One can only wish the majority of the blacks were like her. She too lament the passing of a white America and the history that was part of its making.Anytime someone of another ethnicity, namely that of the average white American, points out what they deem to be positive behaviors or traits in blacks, and wonders aloud why couldn't those other blacks be like him or her, that irks me on a deep level. It's a phrase that claims these "positive" traits are not "typical" or the "norm" for blacks and that whatever behavior white Americans see in their fellow black Americans is instead the baseline for how all blacks tend to behave.
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What I found...wooo boy...imagine having to clear a bunch of kudzu and thorn vines from a grove. You can't just burn or bulldoze the whole mess down without knocking down a bunch of trees, so you have to go in with a machete and do what you can.
Elizabeth Wright's views on the black community would have her written off as an "Uncle Tom" (or more accurately, an "Aunt Jemima") at first glance, but I'm not going to do that and just walk away.
In a nutshell, Wright believed that in the quest of granting equality to black Americans, whites ended up prostrating themselves at the feet of a black race who are now coasting along on a wave of hand-me-ups and federal largesse. She believed the "endless retelling" of Jim Crow, lynchings and other heinous actions visited upon the black community are just ways of "race pimps" and similar "extortionists" to keep the pot of psychological racial dependency bubbling. She saw a people who were, in her opinion, being crippled by embracing "perpetual victimhood" and that "white liberals" are to blame for "coddling" blacks. She believed that whites are "disgracing themselves" by apologizing and fretting over race, and that whites should be more outspoken on when to tell blacks to go "sit and spin" when presented with racial grievances, contrived or otherwise.
In other words, she specialized in something I find rather disturbing: the act of chastising blacks and pointing out flaws in black society for the indirect amusement of her fellow white Americans. Not to say that she shouldn't have done these things, but when you have folks from the Council of Conservative Citizens and Stormfront co-signing with you, you should take a good, long look at the message you're sending.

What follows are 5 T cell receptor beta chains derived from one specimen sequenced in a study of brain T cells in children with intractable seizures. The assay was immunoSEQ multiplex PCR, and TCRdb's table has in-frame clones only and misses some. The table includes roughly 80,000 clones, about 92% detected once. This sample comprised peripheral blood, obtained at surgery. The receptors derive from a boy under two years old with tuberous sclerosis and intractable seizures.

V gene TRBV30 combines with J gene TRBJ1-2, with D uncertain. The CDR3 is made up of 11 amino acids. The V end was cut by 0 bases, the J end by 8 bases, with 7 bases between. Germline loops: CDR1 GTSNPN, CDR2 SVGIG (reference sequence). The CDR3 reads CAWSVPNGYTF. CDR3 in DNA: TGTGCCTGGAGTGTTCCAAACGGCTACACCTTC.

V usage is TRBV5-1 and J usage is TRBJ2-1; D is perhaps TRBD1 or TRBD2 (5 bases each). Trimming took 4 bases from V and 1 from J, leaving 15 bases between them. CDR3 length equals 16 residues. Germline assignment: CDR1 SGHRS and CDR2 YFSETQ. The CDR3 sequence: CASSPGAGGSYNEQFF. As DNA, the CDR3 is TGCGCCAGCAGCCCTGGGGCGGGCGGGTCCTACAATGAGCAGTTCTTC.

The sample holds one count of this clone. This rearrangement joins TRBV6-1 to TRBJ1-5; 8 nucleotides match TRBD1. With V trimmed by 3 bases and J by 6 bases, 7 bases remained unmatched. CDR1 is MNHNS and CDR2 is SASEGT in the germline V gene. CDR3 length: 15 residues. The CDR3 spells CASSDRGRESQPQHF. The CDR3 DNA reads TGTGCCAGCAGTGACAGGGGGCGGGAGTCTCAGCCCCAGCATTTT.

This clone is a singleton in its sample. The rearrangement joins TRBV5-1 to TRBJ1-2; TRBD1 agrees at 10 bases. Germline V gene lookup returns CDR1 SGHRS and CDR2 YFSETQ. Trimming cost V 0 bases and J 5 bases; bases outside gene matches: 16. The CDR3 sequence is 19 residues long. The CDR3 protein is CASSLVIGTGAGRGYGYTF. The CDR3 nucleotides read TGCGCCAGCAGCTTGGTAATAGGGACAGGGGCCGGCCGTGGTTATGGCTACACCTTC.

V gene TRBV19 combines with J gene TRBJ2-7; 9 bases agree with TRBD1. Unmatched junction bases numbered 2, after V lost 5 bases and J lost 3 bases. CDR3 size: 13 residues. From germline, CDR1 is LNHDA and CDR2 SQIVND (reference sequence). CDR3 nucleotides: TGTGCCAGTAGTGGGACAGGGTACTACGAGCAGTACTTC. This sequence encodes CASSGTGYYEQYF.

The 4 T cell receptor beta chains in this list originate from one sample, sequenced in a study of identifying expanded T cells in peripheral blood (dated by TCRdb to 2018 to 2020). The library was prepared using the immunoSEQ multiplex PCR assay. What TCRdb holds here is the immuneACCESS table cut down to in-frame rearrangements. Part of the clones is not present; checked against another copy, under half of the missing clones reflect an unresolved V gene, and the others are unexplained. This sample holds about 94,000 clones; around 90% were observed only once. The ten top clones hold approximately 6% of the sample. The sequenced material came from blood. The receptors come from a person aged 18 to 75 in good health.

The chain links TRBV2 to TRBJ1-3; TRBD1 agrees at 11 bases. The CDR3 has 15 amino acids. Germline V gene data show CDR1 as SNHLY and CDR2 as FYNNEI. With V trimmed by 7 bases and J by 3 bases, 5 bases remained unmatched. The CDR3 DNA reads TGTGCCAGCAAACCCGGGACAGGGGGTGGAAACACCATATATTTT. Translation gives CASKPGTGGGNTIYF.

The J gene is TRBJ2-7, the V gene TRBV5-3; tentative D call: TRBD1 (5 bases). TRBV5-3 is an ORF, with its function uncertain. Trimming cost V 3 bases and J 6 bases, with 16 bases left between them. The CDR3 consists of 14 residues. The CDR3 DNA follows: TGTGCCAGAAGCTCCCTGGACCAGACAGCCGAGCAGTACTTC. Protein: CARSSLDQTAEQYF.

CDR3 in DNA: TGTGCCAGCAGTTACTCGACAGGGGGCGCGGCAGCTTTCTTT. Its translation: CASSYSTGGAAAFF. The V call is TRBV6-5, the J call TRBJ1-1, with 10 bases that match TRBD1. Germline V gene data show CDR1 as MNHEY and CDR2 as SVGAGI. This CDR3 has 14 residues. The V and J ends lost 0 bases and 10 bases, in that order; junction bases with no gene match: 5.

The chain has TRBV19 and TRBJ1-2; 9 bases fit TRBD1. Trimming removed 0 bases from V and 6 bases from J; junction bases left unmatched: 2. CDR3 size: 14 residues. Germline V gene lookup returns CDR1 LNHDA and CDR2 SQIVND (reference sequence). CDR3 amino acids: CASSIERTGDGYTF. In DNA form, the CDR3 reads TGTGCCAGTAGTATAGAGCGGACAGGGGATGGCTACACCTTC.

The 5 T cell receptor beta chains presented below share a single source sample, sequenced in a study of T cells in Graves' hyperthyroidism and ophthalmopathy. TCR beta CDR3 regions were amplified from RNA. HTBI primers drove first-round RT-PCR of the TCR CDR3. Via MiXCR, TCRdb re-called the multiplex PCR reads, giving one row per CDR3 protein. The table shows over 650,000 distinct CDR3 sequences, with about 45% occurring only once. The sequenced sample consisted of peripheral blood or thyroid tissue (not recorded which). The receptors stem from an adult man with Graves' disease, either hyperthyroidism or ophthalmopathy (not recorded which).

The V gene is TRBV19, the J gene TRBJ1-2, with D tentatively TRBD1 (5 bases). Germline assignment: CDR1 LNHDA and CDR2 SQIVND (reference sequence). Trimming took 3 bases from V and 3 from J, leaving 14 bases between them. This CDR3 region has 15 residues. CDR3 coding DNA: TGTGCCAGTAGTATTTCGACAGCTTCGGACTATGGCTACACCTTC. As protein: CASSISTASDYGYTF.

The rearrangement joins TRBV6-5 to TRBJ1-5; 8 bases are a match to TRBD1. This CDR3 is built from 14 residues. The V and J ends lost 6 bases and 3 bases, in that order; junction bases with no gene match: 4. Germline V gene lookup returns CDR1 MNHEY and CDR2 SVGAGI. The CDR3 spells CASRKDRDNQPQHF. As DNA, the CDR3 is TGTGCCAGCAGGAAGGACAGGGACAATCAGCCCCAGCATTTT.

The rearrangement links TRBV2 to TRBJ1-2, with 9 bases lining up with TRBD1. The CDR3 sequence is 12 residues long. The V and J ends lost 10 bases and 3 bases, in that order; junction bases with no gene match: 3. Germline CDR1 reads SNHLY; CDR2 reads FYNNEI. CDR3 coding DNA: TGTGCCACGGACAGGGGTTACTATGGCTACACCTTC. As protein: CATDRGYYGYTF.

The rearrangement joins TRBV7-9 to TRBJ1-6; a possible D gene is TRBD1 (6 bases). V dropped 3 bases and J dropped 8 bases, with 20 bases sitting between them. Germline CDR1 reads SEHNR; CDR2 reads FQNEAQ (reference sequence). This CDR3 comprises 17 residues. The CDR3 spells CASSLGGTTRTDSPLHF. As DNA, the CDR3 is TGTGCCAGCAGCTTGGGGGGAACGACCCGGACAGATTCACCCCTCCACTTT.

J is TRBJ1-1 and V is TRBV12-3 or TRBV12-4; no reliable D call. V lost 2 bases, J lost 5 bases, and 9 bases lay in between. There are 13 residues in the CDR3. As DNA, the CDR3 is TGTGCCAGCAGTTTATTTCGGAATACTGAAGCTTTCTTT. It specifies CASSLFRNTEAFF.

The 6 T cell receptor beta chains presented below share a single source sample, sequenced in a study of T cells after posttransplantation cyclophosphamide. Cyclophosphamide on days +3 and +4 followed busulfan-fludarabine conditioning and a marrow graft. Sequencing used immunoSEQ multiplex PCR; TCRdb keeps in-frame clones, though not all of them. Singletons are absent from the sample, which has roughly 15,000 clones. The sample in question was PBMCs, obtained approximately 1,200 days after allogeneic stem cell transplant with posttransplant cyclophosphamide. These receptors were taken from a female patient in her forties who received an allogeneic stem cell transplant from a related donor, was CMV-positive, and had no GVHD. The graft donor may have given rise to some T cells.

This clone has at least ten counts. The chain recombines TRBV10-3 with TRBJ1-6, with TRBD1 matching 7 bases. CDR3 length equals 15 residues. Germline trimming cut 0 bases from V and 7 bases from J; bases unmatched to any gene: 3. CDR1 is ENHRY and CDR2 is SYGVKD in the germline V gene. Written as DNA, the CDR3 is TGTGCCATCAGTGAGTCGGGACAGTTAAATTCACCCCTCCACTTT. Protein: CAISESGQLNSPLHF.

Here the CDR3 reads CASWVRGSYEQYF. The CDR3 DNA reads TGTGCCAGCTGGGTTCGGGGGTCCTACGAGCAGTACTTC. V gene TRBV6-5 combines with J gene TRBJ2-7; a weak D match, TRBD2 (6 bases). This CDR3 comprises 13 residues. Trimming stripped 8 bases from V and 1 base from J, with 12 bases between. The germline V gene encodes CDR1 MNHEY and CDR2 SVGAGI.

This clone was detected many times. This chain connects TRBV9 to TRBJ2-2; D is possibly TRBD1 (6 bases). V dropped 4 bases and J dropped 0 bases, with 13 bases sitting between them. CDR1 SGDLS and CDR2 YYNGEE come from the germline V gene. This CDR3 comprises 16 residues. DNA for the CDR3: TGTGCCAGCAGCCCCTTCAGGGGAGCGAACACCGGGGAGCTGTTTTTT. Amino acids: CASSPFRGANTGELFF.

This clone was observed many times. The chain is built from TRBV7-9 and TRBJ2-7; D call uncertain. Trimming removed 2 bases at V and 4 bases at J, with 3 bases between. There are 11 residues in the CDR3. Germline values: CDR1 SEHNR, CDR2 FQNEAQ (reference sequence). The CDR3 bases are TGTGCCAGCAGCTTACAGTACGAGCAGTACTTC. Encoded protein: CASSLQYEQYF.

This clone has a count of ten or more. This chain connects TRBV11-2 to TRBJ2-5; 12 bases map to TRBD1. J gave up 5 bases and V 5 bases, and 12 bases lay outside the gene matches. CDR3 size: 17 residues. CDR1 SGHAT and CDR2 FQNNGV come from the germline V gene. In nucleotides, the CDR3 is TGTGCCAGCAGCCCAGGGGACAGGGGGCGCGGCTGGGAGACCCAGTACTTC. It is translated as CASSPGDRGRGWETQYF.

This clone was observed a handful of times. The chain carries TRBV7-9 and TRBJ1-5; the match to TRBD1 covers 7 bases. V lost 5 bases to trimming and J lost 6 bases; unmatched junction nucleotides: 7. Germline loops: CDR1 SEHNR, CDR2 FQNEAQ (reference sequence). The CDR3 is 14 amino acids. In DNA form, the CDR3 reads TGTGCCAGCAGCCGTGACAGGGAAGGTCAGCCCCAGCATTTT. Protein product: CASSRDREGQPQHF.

There's something to be said about the company you keep. The "company," in this case, is a collection of groups and individuals who are in the business of promoting a "positive white identity." The Council of Conservative Citizens, Vanguard News Network, American Renaissance, V-DARE, etc, either pay their respects to or make mention of Wright. These aren't places where you'd see a significant amount of black conscious thought, if any. Yet these places make mention of a woman who apparently appealed to their sensibilities due to her positions and opinions on the black community.
So many blacks and their white liberal gurus failed to appreciate those Anglo-originated laws based on “self-evident truths” and the consent of the governed, which were flexible enough to take under their protection the nation’s former slaves. Who will there be to ensure that jobs and scholarships and government contracts, and the surfeit of other entitlements, will be available for a people who have grown used to looking to others for slices from the economic pie, instead of baking their own share of it?
The above ignores attempts to do just that, only to have the whole pie snatched away or spiked with poison: Tulsa's "Black Wall Street," Rosewood, Florida and many other attempts at a separate, prosperous and self-sustaining black community destroyed out of white jealousy, Haiti and other black nations left with dysfunctional governments thanks to constant sabotage and interference from European and American powers. Wright also ignored continuing racial abuses aimed at black Americans -- I wonder what she would have said about Oscar Grant, James Craig Anderson, Brandon McClelland and others?
Similarly, Ed Koch had claimed that in this terrible society of America, “all blacks” face racism “every day.” According to Koch, from the minute a black leaves his home in the morning to go to work, he encounters ugly, persistent racism, which goes on throughout the day. My ears perked up, because I wanted to know in just which city or state or region were blacks being tormented openly and on a daily basis.
I thought reading about Frantz Fanon would prepare me for someone who seems so conflicted. Or perhaps that's the wrong word to use. But how could someone be so resolute in their stand on issues when it meant standing with people who see you and yours as a nuisance or a problem, at best?